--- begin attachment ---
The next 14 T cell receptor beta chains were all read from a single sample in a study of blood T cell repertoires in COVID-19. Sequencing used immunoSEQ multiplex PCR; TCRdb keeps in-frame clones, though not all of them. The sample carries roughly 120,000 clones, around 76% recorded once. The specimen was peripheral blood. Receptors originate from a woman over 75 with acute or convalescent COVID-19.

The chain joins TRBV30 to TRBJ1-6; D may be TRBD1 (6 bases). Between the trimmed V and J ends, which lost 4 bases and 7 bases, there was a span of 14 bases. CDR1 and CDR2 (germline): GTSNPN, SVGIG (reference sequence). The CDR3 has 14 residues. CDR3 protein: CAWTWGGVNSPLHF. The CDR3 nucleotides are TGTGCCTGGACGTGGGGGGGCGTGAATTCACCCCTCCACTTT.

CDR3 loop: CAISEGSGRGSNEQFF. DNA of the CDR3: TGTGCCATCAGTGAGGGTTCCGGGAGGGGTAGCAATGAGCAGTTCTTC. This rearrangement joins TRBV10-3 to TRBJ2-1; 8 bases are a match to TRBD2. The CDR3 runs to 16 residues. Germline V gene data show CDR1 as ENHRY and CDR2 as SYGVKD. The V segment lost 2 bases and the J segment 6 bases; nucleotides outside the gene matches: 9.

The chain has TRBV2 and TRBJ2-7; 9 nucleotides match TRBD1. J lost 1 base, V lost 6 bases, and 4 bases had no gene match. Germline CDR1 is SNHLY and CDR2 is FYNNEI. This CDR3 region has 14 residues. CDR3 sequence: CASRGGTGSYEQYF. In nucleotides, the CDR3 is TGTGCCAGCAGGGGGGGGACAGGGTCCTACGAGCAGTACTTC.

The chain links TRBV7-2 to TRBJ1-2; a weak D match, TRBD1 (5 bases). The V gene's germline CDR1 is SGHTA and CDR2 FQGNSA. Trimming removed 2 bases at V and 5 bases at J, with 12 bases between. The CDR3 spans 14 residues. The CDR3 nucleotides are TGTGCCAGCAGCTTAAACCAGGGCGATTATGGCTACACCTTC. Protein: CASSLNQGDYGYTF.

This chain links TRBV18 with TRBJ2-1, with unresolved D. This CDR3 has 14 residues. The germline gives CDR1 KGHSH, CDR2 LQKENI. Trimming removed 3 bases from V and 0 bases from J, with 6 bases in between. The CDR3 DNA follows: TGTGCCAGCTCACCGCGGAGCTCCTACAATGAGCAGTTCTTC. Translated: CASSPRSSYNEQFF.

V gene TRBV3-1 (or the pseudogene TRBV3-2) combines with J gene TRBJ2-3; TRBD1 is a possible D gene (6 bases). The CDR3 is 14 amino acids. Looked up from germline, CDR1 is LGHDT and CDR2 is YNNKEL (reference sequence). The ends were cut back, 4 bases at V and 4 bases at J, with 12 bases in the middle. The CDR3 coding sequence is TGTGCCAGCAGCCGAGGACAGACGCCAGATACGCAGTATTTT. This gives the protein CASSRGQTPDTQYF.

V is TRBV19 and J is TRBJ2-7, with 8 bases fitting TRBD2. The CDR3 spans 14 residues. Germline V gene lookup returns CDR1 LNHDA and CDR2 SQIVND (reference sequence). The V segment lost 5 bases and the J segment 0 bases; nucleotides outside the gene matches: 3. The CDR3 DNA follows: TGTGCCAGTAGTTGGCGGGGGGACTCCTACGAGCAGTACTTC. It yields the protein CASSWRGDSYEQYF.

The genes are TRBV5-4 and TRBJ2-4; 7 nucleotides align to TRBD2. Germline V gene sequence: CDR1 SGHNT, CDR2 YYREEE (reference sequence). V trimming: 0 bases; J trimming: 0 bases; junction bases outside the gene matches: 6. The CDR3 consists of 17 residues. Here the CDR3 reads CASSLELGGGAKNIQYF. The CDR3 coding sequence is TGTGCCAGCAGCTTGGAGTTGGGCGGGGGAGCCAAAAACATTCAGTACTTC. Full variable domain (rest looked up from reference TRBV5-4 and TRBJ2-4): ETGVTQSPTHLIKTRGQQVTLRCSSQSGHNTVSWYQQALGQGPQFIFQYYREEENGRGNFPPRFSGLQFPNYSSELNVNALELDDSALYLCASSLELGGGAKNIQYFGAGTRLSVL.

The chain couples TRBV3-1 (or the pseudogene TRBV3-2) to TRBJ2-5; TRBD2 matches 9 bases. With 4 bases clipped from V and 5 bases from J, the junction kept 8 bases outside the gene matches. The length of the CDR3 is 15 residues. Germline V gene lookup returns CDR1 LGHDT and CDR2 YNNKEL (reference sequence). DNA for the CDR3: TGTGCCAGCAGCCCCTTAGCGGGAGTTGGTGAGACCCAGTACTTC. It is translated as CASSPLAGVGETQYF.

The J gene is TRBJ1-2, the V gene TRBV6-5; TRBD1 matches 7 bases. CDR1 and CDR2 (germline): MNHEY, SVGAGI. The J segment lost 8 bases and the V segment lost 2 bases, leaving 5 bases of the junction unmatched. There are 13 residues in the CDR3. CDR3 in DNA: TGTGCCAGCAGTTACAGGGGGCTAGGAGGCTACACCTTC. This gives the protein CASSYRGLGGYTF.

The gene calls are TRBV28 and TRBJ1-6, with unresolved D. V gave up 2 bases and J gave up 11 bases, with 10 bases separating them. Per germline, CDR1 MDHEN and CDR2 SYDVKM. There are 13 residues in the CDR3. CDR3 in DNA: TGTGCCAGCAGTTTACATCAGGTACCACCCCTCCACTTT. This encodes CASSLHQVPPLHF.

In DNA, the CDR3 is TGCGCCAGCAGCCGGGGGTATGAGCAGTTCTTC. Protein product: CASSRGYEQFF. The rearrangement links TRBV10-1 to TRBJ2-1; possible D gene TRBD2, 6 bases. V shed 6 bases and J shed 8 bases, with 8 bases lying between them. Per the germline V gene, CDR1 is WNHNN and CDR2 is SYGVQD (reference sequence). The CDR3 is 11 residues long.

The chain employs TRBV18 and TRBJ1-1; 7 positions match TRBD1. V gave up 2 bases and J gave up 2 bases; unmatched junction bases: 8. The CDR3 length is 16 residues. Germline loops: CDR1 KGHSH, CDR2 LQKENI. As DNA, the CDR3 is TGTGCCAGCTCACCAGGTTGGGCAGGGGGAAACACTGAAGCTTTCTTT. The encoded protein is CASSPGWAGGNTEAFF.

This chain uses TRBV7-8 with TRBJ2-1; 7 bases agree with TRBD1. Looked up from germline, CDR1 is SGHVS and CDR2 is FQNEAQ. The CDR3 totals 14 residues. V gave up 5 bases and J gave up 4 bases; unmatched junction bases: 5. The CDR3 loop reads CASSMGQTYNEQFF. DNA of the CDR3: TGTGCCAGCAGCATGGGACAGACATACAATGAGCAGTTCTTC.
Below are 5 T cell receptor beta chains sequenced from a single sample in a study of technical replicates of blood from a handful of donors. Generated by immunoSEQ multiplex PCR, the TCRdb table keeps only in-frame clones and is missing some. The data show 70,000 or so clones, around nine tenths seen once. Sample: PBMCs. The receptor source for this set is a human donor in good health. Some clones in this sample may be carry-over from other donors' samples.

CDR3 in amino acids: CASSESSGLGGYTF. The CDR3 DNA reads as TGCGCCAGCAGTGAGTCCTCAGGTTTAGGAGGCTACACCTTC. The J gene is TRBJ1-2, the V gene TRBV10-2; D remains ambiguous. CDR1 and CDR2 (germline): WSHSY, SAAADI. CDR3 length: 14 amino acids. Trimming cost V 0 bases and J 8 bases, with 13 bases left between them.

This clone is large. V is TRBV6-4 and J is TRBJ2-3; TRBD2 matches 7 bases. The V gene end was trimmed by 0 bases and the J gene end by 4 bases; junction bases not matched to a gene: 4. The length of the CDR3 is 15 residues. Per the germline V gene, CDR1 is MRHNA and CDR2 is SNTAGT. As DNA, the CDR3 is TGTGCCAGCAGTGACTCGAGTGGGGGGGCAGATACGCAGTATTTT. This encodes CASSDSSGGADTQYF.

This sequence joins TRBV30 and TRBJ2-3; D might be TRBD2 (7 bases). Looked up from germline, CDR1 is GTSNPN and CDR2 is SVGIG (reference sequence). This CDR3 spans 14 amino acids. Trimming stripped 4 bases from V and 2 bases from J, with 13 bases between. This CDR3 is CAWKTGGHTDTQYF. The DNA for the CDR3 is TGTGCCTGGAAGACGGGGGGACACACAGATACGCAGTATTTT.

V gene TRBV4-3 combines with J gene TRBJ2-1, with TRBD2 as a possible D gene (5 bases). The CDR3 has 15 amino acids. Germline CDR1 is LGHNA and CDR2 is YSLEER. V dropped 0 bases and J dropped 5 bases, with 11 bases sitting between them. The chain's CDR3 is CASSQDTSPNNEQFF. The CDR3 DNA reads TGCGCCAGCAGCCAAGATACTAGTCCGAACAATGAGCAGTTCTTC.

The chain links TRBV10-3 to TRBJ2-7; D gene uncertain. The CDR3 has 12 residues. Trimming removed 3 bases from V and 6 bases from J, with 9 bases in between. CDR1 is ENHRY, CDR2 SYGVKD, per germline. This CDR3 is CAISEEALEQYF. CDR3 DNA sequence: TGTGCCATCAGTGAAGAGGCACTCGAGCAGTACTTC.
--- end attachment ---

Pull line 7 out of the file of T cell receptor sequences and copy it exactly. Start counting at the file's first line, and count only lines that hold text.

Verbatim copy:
V gene TRBV3-1 (or the pseudogene TRBV3-2) combines with J gene TRBJ2-3; TRBD1 is a possible D gene (6 bases). The CDR3 is 14 amino acids. Looked up from germline, CDR1 is LGHDT and CDR2 is YNNKEL (reference sequence). The ends were cut back, 4 bases at V and 4 bases at J, with 12 bases in the middle. The CDR3 coding sequence is TGTGCCAGCAGCCGAGGACAGACGCCAGATACGCAGTATTTT. This gives the protein CASSRGQTPDTQYF.